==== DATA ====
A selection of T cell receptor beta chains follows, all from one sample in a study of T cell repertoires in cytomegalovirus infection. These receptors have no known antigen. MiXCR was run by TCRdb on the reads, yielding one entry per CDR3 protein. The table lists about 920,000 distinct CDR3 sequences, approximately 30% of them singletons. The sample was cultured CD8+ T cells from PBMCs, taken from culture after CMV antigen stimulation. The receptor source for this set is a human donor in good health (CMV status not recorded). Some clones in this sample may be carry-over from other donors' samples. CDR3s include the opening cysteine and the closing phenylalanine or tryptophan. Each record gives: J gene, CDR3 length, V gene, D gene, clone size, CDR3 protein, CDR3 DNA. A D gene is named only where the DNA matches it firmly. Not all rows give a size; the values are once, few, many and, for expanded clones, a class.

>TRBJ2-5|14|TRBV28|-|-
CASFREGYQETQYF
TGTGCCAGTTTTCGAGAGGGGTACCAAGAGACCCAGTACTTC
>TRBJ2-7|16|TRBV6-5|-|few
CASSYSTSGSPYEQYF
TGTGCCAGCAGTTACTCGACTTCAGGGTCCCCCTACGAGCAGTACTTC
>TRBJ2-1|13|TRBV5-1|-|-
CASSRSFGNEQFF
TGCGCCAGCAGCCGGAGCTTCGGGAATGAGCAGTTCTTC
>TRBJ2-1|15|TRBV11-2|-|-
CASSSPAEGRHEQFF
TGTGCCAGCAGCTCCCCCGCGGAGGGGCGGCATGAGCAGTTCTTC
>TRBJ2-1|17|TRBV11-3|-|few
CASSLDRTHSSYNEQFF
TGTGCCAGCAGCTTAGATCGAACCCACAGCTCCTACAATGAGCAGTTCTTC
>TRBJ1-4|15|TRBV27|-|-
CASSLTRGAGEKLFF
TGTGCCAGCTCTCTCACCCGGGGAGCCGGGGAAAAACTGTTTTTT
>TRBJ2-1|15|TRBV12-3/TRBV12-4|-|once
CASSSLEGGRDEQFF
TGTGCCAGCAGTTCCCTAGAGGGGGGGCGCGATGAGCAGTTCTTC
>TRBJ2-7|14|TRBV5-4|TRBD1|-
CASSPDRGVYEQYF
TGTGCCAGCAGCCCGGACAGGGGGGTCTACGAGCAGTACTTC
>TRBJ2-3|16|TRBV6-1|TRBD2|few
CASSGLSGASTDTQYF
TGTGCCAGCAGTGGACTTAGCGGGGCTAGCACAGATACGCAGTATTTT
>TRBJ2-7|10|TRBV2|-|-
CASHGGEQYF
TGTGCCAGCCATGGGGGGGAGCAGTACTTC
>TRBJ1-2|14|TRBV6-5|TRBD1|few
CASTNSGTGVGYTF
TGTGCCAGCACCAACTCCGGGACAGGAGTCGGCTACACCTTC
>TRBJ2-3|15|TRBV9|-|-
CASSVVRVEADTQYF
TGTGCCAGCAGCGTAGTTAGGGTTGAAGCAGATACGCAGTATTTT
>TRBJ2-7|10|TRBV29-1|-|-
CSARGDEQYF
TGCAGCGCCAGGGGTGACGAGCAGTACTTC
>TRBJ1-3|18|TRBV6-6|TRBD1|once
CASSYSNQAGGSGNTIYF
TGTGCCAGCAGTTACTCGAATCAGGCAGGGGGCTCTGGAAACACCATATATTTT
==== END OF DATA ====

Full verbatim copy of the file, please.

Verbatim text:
A selection of T cell receptor beta chains follows, all from one sample in a study of T cell repertoires in cytomegalovirus infection. These receptors have no known antigen. MiXCR was run by TCRdb on the reads, yielding one entry per CDR3 protein. The table lists about 920,000 distinct CDR3 sequences, approximately 30% of them singletons. The sample was cultured CD8+ T cells from PBMCs, taken from culture after CMV antigen stimulation. The receptor source for this set is a human donor in good health (CMV status not recorded). Some clones in this sample may be carry-over from other donors' samples. CDR3s include the opening cysteine and the closing phenylalanine or tryptophan. Each record gives: J gene, CDR3 length, V gene, D gene, clone size, CDR3 protein, CDR3 DNA. A D gene is named only where the DNA matches it firmly. Not all rows give a size; the values are once, few, many and, for expanded clones, a class.

>TRBJ2-5|14|TRBV28|-|-
CASFREGYQETQYF
TGTGCCAGTTTTCGAGAGGGGTACCAAGAGACCCAGTACTTC
>TRBJ2-7|16|TRBV6-5|-|few
CASSYSTSGSPYEQYF
TGTGCCAGCAGTTACTCGACTTCAGGGTCCCCCTACGAGCAGTACTTC
>TRBJ2-1|13|TRBV5-1|-|-
CASSRSFGNEQFF
TGCGCCAGCAGCCGGAGCTTCGGGAATGAGCAGTTCTTC
>TRBJ2-1|15|TRBV11-2|-|-
CASSSPAEGRHEQFF
TGTGCCAGCAGCTCCCCCGCGGAGGGGCGGCATGAGCAGTTCTTC
>TRBJ2-1|17|TRBV11-3|-|few
CASSLDRTHSSYNEQFF
TGTGCCAGCAGCTTAGATCGAACCCACAGCTCCTACAATGAGCAGTTCTTC
>TRBJ1-4|15|TRBV27|-|-
CASSLTRGAGEKLFF
TGTGCCAGCTCTCTCACCCGGGGAGCCGGGGAAAAACTGTTTTTT
>TRBJ2-1|15|TRBV12-3/TRBV12-4|-|once
CASSSLEGGRDEQFF
TGTGCCAGCAGTTCCCTAGAGGGGGGGCGCGATGAGCAGTTCTTC
>TRBJ2-7|14|TRBV5-4|TRBD1|-
CASSPDRGVYEQYF
TGTGCCAGCAGCCCGGACAGGGGGGTCTACGAGCAGTACTTC
>TRBJ2-3|16|TRBV6-1|TRBD2|few
CASSGLSGASTDTQYF
TGTGCCAGCAGTGGACTTAGCGGGGCTAGCACAGATACGCAGTATTTT
>TRBJ2-7|10|TRBV2|-|-
CASHGGEQYF
TGTGCCAGCCATGGGGGGGAGCAGTACTTC
>TRBJ1-2|14|TRBV6-5|TRBD1|few
CASTNSGTGVGYTF
TGTGCCAGCACCAACTCCGGGACAGGAGTCGGCTACACCTTC
>TRBJ2-3|15|TRBV9|-|-
CASSVVRVEADTQYF
TGTGCCAGCAGCGTAGTTAGGGTTGAAGCAGATACGCAGTATTTT
>TRBJ2-7|10|TRBV29-1|-|-
CSARGDEQYF
TGCAGCGCCAGGGGTGACGAGCAGTACTTC
>TRBJ1-3|18|TRBV6-6|TRBD1|once
CASSYSNQAGGSGNTIYF
TGTGCCAGCAGTTACTCGAATCAGGCAGGGGGCTCTGGAAACACCATATATTTT